The catalogue invites us to view the pictures included in Verist terms, so to speak--as indeed giving us a working classification of urban German society as it displayed itself in streets, bordellos, salons, nightclubs, and offices. The paintings in the exhibit were grouped according to the social stratum depicted ("The Professional Classes," "Polite Society," "Nightlife and the Demimonde"); the effect was that of a tour through Weimar society. The same principle orders the catalogue and consequently, the differences between the projects of the artists included recede. So, too, do the difficulties in labeling some of the works included as "Verist portraits." Just how much sense does it make to call Beckmann's paintings "Verist," or "Skat Players" a "portrait"? For the most part, the paintings included do not just return to the same "types," but inspect them as a detective would, dissecting them into discrete areas of information-bearing detail, registering clothing textures, wrinkles, lipstick, and bulging veins as clues. The pictures selected do work extraordinarily well together, inducting the viewer into this forensic way of seeing how people are marked by events, and how they protect and differentiate themselves by means of "specifically metropolitan extravagances of self-distanciation." The typological arrangement helps the viewer learn how to read these baffling signs, such as the veil of the prostitute or the scars of the elite fraternity man.
The catalogue includes an introductory essay by curator Sabine Rewald, an overview of the period by journalist Ian Buruma, and an introduction to Verist painting by Matthias Eberle, author of World War I and the Weimar Artists: Dix, Grosz, Beckmann, Schlemmer (1985). All three texts are very short and provide more orientation and background than new research or interpretation. The brief chronology of the Weimar Republic would be more useful if it included events such as the Dada Fair and the Mannheim exhibit and the bibliography could be fuller. Buruma's essay--also published in the New York Review of Books just before the show opened--does a fine job positioning Grosz, Dix, and Beckmann in the aftermath of war and revolution in Berlin, but seems a tad disconnected from the exhibition at hand, taking relatively few of its examples from the works in the show. The color reproductions of the paintings and drawings, however, are excellent.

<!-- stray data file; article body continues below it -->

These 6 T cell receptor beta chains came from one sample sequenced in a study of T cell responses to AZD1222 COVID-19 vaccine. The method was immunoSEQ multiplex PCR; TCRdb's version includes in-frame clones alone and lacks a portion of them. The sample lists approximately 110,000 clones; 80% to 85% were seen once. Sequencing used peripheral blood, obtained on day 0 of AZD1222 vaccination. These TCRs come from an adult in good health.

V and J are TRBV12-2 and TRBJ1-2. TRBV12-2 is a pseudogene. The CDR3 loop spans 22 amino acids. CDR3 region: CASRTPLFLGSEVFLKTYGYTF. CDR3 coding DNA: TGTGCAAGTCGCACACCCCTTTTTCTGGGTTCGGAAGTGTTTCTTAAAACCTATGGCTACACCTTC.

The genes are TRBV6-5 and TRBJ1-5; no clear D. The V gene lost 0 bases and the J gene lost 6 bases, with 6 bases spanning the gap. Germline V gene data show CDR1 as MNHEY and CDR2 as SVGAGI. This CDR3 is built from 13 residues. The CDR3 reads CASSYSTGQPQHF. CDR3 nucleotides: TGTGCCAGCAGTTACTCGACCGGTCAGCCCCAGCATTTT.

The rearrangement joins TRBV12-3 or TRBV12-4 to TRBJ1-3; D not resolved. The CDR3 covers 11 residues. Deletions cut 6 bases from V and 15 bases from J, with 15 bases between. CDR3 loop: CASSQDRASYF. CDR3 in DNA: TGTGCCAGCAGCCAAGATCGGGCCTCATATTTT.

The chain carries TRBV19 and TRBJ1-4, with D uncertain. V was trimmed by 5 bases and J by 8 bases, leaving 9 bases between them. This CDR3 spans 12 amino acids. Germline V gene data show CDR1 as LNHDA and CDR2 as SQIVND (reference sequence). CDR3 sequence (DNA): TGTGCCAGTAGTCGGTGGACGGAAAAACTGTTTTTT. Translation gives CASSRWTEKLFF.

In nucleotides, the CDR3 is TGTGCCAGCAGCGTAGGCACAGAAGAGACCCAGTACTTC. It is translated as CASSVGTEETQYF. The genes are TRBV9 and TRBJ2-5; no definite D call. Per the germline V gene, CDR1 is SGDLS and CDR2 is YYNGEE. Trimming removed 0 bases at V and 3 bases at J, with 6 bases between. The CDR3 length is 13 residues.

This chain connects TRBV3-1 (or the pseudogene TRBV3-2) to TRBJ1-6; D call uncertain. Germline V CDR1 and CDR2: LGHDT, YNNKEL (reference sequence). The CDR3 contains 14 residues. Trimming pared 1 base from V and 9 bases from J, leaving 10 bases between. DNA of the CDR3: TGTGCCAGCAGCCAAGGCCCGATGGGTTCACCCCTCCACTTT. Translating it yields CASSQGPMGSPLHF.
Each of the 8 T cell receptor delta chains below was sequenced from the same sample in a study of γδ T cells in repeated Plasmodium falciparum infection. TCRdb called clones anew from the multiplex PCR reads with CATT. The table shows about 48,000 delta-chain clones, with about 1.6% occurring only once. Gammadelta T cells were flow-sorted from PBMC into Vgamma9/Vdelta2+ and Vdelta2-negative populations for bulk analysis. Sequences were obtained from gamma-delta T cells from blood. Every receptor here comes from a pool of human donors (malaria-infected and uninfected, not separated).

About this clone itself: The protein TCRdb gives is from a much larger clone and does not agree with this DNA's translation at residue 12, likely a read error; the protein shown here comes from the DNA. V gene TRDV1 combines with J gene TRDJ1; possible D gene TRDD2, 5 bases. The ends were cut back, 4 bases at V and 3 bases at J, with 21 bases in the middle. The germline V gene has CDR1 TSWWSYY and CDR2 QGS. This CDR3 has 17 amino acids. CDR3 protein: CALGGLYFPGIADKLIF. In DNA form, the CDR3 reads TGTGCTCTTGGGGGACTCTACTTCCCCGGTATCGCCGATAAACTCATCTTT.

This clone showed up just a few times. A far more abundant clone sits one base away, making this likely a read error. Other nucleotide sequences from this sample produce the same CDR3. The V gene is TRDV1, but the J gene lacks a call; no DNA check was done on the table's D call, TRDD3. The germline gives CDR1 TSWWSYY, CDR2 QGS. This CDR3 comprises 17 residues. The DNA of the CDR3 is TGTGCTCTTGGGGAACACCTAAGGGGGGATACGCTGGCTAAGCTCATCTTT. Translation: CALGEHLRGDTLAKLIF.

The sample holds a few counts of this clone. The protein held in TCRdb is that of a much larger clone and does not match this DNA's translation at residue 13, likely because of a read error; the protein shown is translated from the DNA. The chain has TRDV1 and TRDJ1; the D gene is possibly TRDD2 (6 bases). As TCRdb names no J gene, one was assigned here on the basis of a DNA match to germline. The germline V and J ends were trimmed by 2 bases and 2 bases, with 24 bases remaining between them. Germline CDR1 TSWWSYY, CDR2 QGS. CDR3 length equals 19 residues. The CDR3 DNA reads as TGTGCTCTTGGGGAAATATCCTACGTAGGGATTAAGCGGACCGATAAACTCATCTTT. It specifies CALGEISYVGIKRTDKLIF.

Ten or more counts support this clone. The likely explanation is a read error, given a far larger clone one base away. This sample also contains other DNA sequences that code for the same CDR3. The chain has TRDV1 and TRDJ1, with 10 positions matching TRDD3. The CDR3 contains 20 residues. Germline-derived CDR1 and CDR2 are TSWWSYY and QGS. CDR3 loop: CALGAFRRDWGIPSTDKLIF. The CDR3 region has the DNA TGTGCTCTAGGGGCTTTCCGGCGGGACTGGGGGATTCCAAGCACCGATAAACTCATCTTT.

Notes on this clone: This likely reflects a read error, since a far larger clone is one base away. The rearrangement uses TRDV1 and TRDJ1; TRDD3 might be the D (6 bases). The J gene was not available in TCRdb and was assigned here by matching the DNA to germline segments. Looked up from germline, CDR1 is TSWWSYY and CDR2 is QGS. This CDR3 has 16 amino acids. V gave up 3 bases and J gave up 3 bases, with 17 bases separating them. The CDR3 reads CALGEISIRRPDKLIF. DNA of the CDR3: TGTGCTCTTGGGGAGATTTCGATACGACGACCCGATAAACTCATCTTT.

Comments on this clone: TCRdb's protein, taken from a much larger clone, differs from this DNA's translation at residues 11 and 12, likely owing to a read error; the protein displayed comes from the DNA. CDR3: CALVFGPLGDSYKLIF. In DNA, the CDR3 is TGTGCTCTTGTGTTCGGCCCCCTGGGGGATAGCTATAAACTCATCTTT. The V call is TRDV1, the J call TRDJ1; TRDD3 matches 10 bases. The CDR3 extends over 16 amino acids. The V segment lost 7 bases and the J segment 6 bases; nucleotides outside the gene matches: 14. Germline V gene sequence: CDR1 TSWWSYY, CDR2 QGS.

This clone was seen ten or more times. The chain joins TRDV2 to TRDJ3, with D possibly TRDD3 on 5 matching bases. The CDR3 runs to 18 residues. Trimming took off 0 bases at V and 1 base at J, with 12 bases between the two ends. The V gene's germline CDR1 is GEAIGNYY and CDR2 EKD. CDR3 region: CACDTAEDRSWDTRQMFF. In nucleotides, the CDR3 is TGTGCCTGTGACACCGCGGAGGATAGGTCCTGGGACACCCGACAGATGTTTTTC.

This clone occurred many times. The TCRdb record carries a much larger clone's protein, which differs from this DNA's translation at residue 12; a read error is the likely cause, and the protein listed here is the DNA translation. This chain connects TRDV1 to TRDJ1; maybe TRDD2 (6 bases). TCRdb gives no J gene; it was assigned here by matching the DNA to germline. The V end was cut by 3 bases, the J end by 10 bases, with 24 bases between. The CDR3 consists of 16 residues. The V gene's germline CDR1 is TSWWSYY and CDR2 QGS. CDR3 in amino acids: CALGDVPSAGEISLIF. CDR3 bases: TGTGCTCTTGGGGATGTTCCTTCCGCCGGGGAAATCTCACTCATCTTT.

Most of the original research in the catalogue is contained in catalogue entries for portraits of known sitters. These inform the reader about the cultured and worldly doctors and lawyers who commissioned and bought such devastating caricatures of themselves, such as Dresden psychiatrist Heinrich Stadelmann, who wrote a book on the psychopathology of art, or Düsseldorf urologist Hans Koch, who collected French art and wrote an Expressionist novella. One can imagine, unlikely a topic as it seems, a very interesting patronage study of Neue Sachlichkeit painting. The wealth of information given about certain sitters points to one of the exhibit's fault lines: we can find out more about Stadelmann or Koch, for example, than about the anonymous aged prostitute in Dix's "Lady with Mink and Veil." The different categories organizing the show mark not only differences between the subjects but between the social and economic relations of painter to sitter, the nature of the transaction. The variety of these relations--self-portraits, commissioned portraits, intimate drawings of wives and girlfriends, homages to friends, caricatures of art-world enemies, fascinated studies of outré characters, allegorical figures of social vileness--and the question of how they play out in the paintings is one of many issues raised by these extravagant and bitter pictures but unmentioned or scanted by the essays.
. Carl Einstein, "Otto Dix," Das Kunstblatt 7, no. 3 (March 1923), translated in The Weimar Republic Sourcebook, ed. Anton Kaes, Martin Jay, and Edward Dimendberg (Berkeley: University of California Press, 1994), 490.
. Ibid., 490.
. Gustav Hartlaub, "Zum Geleit," in Ausstellung "Neue Sachlichkeit": Deutsche Malerei seit dem Expressionismus (Mannheim: Städtische Kunsthalle, 1925), translated in The Weimar Republic Sourcebook, 492.
. Ibid., 492.
. See Hartlaub's circular letter on his planned exhibition, which he sent out to German curators, art dealers, and writers on May 18, 1923, excerpted in Fritz Schmalenbach, "The Term Neue Sachlichkeit," Art Bulletin 22, no. 3 (1940): 161.
. Georg Simmel, "The Metropolis and Mental Life," in On Individuality and Social Forms: Selected Writings, ed. Donald N. Levine (Chicago: University of Chicago Press, 1971), 336.
. Ian Buruma, "Weimar Faces," New York Review of Books 53, no. 17 (November 2, 2006).
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Annie Bourneuf. Review of Rewald, Sabine, Glitter and Doom: German Portraits from the 1920s.